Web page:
English | Dzongkha Tuesday, September 28, 2021

Hydroponics- easier way of farming

Sep 15, 2021

It is a general belief that growing your own food demands that you get your hands dirty. But what if there is an easier way? There is, and it is already happening. The practice of growing plants and crops in water without any use of soil is slowly catching the attention of the urban population in the country. Claimed as a new and easier form of doing farming, Hydroponics is attracting youth to see agriculture from a different perspective.

Kinley Wangmo from Monggar is into this new type of farming. She conducted her first trial at the beginning of this year and it turn out to be successful. Her greenhouse in Changzamtog in Thimphu has more than a thousand plants grown through hydroponics.

The 36-year-old was drawn to Hydroponics after she heard about it from her cousin brother.

“He told me that there is hydroponics farming in countries like Japan and Singapore.”

Transforming her interest into a reality, she took part in virtual training for a year. She used to work in construction which further helped her in setting up her hydroponics farm, the Bhutan Hydroponics.

“Since I already know about electrical and plumbing, he said setting up hydroponics will be easier for me. So that’s how I knew and I started researching it. I found it very intriguing. I heard good reviews such as commercial farming done through hydroponics and getting a good yield,” she added.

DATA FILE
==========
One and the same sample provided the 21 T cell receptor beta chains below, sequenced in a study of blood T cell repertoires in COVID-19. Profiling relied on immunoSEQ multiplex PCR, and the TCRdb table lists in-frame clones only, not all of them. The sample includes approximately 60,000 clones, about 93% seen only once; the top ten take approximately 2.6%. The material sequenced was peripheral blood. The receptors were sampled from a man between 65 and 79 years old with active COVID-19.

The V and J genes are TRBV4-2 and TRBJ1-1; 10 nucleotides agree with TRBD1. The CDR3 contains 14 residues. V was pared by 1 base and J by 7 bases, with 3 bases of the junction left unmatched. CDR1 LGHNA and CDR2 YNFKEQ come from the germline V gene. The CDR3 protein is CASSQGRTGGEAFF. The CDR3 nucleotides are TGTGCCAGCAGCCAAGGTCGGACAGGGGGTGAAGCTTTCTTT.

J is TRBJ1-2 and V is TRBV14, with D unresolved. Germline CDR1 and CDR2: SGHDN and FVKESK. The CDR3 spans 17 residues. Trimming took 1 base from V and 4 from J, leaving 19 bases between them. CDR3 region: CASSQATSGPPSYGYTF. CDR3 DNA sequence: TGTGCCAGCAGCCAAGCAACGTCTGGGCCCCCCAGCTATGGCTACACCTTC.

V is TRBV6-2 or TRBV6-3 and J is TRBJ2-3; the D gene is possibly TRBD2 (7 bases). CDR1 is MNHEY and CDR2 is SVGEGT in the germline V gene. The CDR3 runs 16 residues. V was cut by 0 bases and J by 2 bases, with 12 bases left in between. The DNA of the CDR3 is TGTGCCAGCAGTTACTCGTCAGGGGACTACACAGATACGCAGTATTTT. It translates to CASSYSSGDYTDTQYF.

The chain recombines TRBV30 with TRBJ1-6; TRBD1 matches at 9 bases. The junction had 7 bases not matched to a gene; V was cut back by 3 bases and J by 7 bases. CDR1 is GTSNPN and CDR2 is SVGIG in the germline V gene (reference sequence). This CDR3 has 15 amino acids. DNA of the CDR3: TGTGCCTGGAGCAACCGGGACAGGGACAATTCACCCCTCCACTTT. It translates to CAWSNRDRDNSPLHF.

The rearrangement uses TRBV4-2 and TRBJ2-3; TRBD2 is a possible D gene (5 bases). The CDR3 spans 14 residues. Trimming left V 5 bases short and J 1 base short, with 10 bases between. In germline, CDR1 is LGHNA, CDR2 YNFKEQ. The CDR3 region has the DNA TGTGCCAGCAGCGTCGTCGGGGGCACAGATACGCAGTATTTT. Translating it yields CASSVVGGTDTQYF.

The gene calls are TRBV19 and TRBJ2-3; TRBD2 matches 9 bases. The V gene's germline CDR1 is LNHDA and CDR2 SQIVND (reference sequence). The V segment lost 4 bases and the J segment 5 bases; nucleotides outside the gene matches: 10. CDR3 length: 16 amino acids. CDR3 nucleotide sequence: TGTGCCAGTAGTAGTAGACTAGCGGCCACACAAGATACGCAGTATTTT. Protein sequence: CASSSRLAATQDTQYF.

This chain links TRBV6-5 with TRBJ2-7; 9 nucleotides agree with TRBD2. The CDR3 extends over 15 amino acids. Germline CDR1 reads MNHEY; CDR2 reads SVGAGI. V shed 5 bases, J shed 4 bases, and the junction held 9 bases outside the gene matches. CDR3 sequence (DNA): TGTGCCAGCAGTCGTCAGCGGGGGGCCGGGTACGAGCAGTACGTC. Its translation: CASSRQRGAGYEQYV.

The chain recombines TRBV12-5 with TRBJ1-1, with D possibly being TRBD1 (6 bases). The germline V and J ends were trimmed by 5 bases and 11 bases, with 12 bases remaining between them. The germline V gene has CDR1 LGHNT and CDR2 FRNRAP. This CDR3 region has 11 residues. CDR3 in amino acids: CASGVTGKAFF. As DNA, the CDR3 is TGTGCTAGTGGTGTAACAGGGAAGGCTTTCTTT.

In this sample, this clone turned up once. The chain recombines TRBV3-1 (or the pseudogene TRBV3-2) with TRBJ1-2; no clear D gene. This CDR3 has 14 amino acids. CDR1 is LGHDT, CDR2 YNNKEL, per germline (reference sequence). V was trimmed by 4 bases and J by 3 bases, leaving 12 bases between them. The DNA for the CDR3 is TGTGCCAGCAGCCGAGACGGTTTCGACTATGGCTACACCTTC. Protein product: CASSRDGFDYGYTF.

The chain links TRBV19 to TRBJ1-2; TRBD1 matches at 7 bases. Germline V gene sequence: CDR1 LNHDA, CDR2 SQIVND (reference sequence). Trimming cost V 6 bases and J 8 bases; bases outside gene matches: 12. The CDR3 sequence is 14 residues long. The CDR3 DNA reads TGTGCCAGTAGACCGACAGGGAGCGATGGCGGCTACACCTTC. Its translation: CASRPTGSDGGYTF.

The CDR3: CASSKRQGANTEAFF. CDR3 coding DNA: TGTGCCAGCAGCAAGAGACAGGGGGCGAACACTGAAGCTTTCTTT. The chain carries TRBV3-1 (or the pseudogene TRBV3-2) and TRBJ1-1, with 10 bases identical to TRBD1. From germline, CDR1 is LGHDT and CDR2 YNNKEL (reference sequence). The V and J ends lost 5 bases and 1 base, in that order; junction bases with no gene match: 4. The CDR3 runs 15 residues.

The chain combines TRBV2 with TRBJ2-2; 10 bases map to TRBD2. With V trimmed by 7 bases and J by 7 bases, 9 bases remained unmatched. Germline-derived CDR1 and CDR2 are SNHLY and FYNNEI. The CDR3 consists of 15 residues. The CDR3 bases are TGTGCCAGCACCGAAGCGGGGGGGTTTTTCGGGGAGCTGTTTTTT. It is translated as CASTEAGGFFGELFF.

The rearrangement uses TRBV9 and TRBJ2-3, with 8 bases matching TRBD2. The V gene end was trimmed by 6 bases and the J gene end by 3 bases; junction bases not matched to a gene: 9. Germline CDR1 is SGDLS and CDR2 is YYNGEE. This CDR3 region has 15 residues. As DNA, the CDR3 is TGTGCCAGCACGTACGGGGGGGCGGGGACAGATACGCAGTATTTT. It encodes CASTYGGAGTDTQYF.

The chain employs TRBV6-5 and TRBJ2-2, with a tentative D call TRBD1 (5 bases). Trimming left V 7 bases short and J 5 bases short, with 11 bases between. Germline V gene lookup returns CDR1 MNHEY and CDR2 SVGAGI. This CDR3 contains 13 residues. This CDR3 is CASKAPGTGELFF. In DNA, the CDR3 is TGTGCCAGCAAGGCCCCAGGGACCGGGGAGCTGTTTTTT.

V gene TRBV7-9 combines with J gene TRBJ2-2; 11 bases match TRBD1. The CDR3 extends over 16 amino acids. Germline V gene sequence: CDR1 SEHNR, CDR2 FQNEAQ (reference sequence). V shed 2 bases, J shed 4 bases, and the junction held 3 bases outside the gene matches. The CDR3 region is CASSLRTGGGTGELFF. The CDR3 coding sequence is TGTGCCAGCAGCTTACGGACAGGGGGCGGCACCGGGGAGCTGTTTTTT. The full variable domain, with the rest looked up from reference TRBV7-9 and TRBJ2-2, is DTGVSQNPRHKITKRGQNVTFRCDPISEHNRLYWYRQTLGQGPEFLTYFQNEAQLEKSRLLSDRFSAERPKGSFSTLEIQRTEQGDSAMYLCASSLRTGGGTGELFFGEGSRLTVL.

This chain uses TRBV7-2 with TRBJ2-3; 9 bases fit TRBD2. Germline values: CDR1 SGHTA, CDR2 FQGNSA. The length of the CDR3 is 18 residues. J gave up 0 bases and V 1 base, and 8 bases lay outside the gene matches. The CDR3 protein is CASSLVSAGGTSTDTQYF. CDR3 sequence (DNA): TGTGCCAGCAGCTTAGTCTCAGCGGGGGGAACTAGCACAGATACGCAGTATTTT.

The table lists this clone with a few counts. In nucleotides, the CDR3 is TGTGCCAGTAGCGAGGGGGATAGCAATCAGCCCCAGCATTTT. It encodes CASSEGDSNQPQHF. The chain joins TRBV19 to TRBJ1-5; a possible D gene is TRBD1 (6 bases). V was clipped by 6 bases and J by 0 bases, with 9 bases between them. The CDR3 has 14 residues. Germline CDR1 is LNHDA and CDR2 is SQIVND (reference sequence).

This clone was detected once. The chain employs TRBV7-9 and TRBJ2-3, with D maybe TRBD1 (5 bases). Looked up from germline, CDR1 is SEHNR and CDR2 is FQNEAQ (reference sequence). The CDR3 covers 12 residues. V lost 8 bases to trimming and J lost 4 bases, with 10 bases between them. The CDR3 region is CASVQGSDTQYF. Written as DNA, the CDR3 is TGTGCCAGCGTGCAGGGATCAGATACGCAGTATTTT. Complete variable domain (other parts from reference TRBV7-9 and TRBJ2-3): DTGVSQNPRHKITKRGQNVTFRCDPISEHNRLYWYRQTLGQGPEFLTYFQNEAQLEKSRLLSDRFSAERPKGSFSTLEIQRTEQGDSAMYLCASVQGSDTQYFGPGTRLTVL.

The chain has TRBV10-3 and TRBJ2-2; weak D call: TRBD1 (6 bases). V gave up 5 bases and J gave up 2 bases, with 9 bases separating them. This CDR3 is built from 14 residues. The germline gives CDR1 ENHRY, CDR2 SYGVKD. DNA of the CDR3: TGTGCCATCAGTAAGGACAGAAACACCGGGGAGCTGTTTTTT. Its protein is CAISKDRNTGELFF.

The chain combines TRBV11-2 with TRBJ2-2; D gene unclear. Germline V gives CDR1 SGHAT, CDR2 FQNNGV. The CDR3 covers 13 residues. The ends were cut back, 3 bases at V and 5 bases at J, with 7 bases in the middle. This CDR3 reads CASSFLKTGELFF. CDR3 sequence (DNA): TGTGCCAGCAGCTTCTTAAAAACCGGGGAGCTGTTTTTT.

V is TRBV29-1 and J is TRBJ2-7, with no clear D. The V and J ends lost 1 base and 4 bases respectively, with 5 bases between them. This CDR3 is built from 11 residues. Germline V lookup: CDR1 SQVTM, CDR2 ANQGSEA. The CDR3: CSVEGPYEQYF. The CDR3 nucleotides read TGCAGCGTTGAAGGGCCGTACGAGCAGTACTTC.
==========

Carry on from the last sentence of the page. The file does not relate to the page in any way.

Kinley says, unlike other farming activities, Hydroponics is easier and crops can be grown throughout the year. According to her, Hydroponics also combats climate change and will help in achieving food self-sufficiency in the future.

“We mostly import food from India. Youth are not interested to work on the land. Working with the soil is hard actually. With hydroponics, the yield is much higher and it consumes less work. We can also save 95% of our water. If we engage in such activities it would only help our country. Due to the pandemic, many youth are somehow forcefully indulged in farming. So, this would also provide job opportunities,” she said.

Aware of how farming can be done easily through Hydroponics, Kinley plans to impart what she knows to interested youth. She says it is a one-time investment with a bright future. But many start-ups lose interest due to a lack of funding.

“Since I have to get the setups from abroad, it’s expensive. If financial institutions can also help and support fundings it would help the passionate ones,” she said.

In the future, she hopes to open a training centre for Hydroponics and carry out commercial farming as well. While this is her first step towards Hydroponics, she hopes to make hydroponic farming much bigger by inspiring the younger generation to take part in it.

Kelzang Choden

Edited by Sonam

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